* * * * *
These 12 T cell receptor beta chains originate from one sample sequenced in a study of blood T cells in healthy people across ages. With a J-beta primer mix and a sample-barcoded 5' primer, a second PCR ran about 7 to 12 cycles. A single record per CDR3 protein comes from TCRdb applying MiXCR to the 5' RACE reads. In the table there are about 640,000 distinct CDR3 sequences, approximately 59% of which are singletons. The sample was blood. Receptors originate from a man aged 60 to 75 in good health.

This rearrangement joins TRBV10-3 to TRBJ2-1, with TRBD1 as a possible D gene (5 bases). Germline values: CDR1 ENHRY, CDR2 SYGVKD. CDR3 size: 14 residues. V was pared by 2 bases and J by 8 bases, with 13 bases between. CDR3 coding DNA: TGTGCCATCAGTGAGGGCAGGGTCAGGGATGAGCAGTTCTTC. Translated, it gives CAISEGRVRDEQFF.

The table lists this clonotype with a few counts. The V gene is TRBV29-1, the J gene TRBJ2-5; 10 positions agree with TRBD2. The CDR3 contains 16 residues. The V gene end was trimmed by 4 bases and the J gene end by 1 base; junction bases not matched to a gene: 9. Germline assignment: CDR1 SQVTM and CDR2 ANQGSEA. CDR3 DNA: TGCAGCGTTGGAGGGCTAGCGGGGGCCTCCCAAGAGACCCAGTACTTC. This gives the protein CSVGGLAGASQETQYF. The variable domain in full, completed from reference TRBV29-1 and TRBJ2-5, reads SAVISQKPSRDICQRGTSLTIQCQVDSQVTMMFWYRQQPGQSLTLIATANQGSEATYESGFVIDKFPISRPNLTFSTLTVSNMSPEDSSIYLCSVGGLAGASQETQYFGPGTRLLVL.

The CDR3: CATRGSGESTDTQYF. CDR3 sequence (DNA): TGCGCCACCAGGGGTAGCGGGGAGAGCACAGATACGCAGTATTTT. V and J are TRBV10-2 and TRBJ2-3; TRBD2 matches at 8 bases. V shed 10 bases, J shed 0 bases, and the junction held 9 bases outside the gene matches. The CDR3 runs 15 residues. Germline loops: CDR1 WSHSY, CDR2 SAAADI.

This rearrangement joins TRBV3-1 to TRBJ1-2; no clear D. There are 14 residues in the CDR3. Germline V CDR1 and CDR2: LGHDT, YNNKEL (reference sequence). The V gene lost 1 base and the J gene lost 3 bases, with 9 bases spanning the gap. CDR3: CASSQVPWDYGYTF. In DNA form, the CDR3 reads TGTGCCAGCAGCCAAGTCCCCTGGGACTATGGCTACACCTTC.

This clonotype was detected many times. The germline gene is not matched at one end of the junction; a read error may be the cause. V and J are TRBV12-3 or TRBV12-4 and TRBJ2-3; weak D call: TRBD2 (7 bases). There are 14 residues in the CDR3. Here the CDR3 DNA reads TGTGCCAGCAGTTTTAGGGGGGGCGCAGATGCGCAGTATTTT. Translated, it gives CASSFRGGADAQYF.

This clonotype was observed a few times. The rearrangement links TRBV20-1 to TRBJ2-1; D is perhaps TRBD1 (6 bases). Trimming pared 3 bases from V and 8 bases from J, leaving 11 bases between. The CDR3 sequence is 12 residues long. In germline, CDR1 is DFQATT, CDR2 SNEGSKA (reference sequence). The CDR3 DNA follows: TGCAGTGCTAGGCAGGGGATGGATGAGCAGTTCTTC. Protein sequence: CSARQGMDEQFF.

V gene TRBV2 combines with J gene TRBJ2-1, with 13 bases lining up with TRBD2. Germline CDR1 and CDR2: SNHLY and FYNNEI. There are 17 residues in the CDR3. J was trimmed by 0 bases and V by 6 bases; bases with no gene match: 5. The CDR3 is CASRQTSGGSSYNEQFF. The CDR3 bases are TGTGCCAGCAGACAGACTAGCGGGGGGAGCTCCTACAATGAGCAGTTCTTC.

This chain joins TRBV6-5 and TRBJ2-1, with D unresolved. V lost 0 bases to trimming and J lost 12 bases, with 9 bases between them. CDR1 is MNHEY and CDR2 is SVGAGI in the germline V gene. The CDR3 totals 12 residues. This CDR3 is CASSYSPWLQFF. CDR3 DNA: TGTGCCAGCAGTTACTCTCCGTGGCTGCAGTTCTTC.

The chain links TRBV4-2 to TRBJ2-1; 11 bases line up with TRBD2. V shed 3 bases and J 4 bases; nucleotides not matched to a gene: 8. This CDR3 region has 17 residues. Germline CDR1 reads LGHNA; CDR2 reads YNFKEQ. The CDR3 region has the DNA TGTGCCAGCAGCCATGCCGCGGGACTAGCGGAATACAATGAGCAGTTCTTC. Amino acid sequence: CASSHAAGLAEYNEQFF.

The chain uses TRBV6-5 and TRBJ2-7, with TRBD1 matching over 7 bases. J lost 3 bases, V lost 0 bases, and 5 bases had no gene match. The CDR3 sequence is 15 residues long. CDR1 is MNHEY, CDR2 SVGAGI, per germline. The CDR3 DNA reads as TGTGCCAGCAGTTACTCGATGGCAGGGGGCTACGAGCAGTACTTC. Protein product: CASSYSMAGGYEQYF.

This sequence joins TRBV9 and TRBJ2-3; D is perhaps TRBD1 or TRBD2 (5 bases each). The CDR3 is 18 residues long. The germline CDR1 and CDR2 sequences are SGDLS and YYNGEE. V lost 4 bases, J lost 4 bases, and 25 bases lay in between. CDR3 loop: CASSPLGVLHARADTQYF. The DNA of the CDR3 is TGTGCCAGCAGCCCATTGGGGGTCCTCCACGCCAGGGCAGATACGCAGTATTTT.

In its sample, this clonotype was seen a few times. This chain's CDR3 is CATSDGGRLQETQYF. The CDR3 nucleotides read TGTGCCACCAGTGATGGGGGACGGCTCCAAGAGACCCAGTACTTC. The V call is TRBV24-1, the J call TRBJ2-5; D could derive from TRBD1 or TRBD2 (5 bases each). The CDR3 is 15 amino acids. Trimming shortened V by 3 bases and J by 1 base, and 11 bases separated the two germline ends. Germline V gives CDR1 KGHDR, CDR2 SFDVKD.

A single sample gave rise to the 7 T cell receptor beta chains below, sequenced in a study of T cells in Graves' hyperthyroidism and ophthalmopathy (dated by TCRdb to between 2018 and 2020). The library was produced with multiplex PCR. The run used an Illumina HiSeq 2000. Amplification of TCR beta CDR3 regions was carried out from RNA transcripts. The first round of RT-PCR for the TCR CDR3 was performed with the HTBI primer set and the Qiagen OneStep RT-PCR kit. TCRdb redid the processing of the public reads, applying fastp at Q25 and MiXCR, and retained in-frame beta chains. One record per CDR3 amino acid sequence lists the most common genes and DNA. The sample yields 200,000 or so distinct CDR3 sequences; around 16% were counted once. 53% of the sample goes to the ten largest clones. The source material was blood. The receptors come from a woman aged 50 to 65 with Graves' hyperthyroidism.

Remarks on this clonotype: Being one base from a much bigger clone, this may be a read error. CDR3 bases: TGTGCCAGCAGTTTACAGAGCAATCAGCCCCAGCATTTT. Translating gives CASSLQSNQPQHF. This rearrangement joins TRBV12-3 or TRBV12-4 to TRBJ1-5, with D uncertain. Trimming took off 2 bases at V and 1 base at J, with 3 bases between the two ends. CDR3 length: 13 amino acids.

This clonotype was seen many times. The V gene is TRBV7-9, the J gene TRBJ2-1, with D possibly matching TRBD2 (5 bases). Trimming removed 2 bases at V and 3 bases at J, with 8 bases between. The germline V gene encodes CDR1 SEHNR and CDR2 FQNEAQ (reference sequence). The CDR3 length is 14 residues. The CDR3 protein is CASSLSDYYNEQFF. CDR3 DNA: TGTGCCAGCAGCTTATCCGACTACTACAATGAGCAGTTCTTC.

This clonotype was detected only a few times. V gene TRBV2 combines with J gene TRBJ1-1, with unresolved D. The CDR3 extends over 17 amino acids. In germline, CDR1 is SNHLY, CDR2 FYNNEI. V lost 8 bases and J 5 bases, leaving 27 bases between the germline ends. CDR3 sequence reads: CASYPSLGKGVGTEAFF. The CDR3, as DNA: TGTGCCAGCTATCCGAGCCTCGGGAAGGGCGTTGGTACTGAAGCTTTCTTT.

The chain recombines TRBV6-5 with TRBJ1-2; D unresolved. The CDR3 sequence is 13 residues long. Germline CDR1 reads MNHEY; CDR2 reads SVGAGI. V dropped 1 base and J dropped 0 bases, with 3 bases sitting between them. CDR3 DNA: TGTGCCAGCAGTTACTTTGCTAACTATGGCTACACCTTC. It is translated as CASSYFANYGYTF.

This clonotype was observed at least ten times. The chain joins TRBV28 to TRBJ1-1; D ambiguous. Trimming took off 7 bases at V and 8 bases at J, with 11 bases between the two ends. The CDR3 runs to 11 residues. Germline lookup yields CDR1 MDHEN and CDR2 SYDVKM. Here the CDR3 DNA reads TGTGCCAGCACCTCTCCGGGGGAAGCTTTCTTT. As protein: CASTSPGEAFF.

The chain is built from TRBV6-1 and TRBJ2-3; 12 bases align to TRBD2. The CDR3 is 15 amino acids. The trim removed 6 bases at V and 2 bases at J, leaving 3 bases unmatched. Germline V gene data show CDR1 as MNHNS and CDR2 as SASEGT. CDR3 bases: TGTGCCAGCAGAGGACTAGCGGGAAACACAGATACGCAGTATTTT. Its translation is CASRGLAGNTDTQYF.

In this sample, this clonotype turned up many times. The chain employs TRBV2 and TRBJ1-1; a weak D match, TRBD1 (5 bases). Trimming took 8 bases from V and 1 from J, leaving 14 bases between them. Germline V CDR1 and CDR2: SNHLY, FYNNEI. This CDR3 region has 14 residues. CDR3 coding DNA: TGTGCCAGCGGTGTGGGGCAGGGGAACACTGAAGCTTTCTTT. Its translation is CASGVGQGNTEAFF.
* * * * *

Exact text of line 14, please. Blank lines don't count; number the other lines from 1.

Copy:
A single sample gave rise to the 7 T cell receptor beta chains below, sequenced in a study of T cells in Graves' hyperthyroidism and ophthalmopathy (dated by TCRdb to between 2018 and 2020). The library was produced with multiplex PCR. The run used an Illumina HiSeq 2000. Amplification of TCR beta CDR3 regions was carried out from RNA transcripts. The first round of RT-PCR for the TCR CDR3 was performed with the HTBI primer set and the Qiagen OneStep RT-PCR kit. TCRdb redid the processing of the public reads, applying fastp at Q25 and MiXCR, and retained in-frame beta chains. One record per CDR3 amino acid sequence lists the most common genes and DNA. The sample yields 200,000 or so distinct CDR3 sequences; around 16% were counted once. 53% of the sample goes to the ten largest clones. The source material was blood. The receptors come from a woman aged 50 to 65 with Graves' hyperthyroidism.